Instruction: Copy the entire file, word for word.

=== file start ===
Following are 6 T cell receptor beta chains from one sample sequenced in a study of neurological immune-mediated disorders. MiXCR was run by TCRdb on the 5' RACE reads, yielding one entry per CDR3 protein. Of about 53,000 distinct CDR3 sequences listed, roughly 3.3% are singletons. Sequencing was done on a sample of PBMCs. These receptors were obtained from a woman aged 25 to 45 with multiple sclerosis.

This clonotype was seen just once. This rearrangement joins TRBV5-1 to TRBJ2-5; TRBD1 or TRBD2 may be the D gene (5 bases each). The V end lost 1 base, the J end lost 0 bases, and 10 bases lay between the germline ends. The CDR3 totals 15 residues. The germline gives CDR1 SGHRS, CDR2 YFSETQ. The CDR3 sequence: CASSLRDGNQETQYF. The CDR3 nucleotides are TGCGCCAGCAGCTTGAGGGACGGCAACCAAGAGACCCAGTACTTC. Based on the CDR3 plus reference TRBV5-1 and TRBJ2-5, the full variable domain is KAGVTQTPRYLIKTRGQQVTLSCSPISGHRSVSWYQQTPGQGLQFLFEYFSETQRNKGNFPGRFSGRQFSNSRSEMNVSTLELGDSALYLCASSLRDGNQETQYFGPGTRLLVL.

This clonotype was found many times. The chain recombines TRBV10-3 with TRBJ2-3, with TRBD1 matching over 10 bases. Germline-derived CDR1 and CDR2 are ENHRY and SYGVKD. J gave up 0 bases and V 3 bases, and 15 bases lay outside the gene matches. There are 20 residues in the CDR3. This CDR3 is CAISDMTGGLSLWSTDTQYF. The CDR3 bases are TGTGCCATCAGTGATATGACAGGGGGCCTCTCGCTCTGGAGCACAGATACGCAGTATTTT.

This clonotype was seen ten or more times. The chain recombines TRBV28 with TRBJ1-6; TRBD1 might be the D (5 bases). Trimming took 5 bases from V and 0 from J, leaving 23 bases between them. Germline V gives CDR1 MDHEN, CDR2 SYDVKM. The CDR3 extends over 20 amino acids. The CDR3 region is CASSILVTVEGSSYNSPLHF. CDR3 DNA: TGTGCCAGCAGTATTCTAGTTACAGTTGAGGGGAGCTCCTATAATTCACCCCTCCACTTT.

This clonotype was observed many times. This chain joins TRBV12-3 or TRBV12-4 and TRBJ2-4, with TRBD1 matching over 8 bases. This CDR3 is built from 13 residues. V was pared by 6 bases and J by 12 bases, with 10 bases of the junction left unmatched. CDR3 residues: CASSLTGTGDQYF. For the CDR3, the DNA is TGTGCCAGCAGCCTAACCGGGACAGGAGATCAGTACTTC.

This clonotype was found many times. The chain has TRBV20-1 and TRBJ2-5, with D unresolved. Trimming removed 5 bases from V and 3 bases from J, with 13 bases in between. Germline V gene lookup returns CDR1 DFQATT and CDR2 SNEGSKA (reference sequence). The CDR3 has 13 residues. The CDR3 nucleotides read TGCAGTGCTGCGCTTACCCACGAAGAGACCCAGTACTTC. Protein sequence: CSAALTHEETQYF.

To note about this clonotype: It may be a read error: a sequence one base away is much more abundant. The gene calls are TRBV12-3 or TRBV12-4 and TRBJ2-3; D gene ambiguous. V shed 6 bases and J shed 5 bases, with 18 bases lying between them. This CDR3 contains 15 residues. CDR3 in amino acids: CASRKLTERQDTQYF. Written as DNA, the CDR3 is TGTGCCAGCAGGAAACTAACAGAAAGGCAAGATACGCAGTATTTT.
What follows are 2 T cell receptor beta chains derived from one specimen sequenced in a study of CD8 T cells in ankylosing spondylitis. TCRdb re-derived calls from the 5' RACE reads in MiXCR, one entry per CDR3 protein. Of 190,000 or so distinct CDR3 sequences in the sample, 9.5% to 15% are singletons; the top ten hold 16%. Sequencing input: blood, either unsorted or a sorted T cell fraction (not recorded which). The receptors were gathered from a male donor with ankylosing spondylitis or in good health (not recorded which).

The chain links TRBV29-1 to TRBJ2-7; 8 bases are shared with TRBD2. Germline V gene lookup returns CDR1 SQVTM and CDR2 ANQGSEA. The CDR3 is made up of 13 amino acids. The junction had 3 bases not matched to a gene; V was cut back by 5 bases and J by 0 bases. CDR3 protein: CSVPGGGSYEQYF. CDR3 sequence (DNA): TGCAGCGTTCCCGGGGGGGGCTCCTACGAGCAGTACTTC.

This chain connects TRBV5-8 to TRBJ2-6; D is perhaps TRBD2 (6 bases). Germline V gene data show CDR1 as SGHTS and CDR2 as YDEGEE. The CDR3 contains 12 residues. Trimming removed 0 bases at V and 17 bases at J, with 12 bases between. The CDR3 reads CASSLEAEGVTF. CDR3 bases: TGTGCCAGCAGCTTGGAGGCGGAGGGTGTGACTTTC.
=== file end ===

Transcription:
Following are 6 T cell receptor beta chains from one sample sequenced in a study of neurological immune-mediated disorders. MiXCR was run by TCRdb on the 5' RACE reads, yielding one entry per CDR3 protein. Of about 53,000 distinct CDR3 sequences listed, roughly 3.3% are singletons. Sequencing was done on a sample of PBMCs. These receptors were obtained from a woman aged 25 to 45 with multiple sclerosis.

This clonotype was seen just once. This rearrangement joins TRBV5-1 to TRBJ2-5; TRBD1 or TRBD2 may be the D gene (5 bases each). The V end lost 1 base, the J end lost 0 bases, and 10 bases lay between the germline ends. The CDR3 totals 15 residues. The germline gives CDR1 SGHRS, CDR2 YFSETQ. The CDR3 sequence: CASSLRDGNQETQYF. The CDR3 nucleotides are TGCGCCAGCAGCTTGAGGGACGGCAACCAAGAGACCCAGTACTTC. Based on the CDR3 plus reference TRBV5-1 and TRBJ2-5, the full variable domain is KAGVTQTPRYLIKTRGQQVTLSCSPISGHRSVSWYQQTPGQGLQFLFEYFSETQRNKGNFPGRFSGRQFSNSRSEMNVSTLELGDSALYLCASSLRDGNQETQYFGPGTRLLVL.

This clonotype was found many times. The chain recombines TRBV10-3 with TRBJ2-3, with TRBD1 matching over 10 bases. Germline-derived CDR1 and CDR2 are ENHRY and SYGVKD. J gave up 0 bases and V 3 bases, and 15 bases lay outside the gene matches. There are 20 residues in the CDR3. This CDR3 is CAISDMTGGLSLWSTDTQYF. The CDR3 bases are TGTGCCATCAGTGATATGACAGGGGGCCTCTCGCTCTGGAGCACAGATACGCAGTATTTT.

This clonotype was seen ten or more times. The chain recombines TRBV28 with TRBJ1-6; TRBD1 might be the D (5 bases). Trimming took 5 bases from V and 0 from J, leaving 23 bases between them. Germline V gives CDR1 MDHEN, CDR2 SYDVKM. The CDR3 extends over 20 amino acids. The CDR3 region is CASSILVTVEGSSYNSPLHF. CDR3 DNA: TGTGCCAGCAGTATTCTAGTTACAGTTGAGGGGAGCTCCTATAATTCACCCCTCCACTTT.

This clonotype was observed many times. This chain joins TRBV12-3 or TRBV12-4 and TRBJ2-4, with TRBD1 matching over 8 bases. This CDR3 is built from 13 residues. V was pared by 6 bases and J by 12 bases, with 10 bases of the junction left unmatched. CDR3 residues: CASSLTGTGDQYF. For the CDR3, the DNA is TGTGCCAGCAGCCTAACCGGGACAGGAGATCAGTACTTC.

This clonotype was found many times. The chain has TRBV20-1 and TRBJ2-5, with D unresolved. Trimming removed 5 bases from V and 3 bases from J, with 13 bases in between. Germline V gene lookup returns CDR1 DFQATT and CDR2 SNEGSKA (reference sequence). The CDR3 has 13 residues. The CDR3 nucleotides read TGCAGTGCTGCGCTTACCCACGAAGAGACCCAGTACTTC. Protein sequence: CSAALTHEETQYF.

To note about this clonotype: It may be a read error: a sequence one base away is much more abundant. The gene calls are TRBV12-3 or TRBV12-4 and TRBJ2-3; D gene ambiguous. V shed 6 bases and J shed 5 bases, with 18 bases lying between them. This CDR3 contains 15 residues. CDR3 in amino acids: CASRKLTERQDTQYF. Written as DNA, the CDR3 is TGTGCCAGCAGGAAACTAACAGAAAGGCAAGATACGCAGTATTTT.
What follows are 2 T cell receptor beta chains derived from one specimen sequenced in a study of CD8 T cells in ankylosing spondylitis. TCRdb re-derived calls from the 5' RACE reads in MiXCR, one entry per CDR3 protein. Of 190,000 or so distinct CDR3 sequences in the sample, 9.5% to 15% are singletons; the top ten hold 16%. Sequencing input: blood, either unsorted or a sorted T cell fraction (not recorded which). The receptors were gathered from a male donor with ankylosing spondylitis or in good health (not recorded which).

The chain links TRBV29-1 to TRBJ2-7; 8 bases are shared with TRBD2. Germline V gene lookup returns CDR1 SQVTM and CDR2 ANQGSEA. The CDR3 is made up of 13 amino acids. The junction had 3 bases not matched to a gene; V was cut back by 5 bases and J by 0 bases. CDR3 protein: CSVPGGGSYEQYF. CDR3 sequence (DNA): TGCAGCGTTCCCGGGGGGGGCTCCTACGAGCAGTACTTC.

This chain connects TRBV5-8 to TRBJ2-6; D is perhaps TRBD2 (6 bases). Germline V gene data show CDR1 as SGHTS and CDR2 as YDEGEE. The CDR3 contains 12 residues. Trimming removed 0 bases at V and 17 bases at J, with 12 bases between. The CDR3 reads CASSLEAEGVTF. CDR3 bases: TGTGCCAGCAGCTTGGAGGCGGAGGGTGTGACTTTC.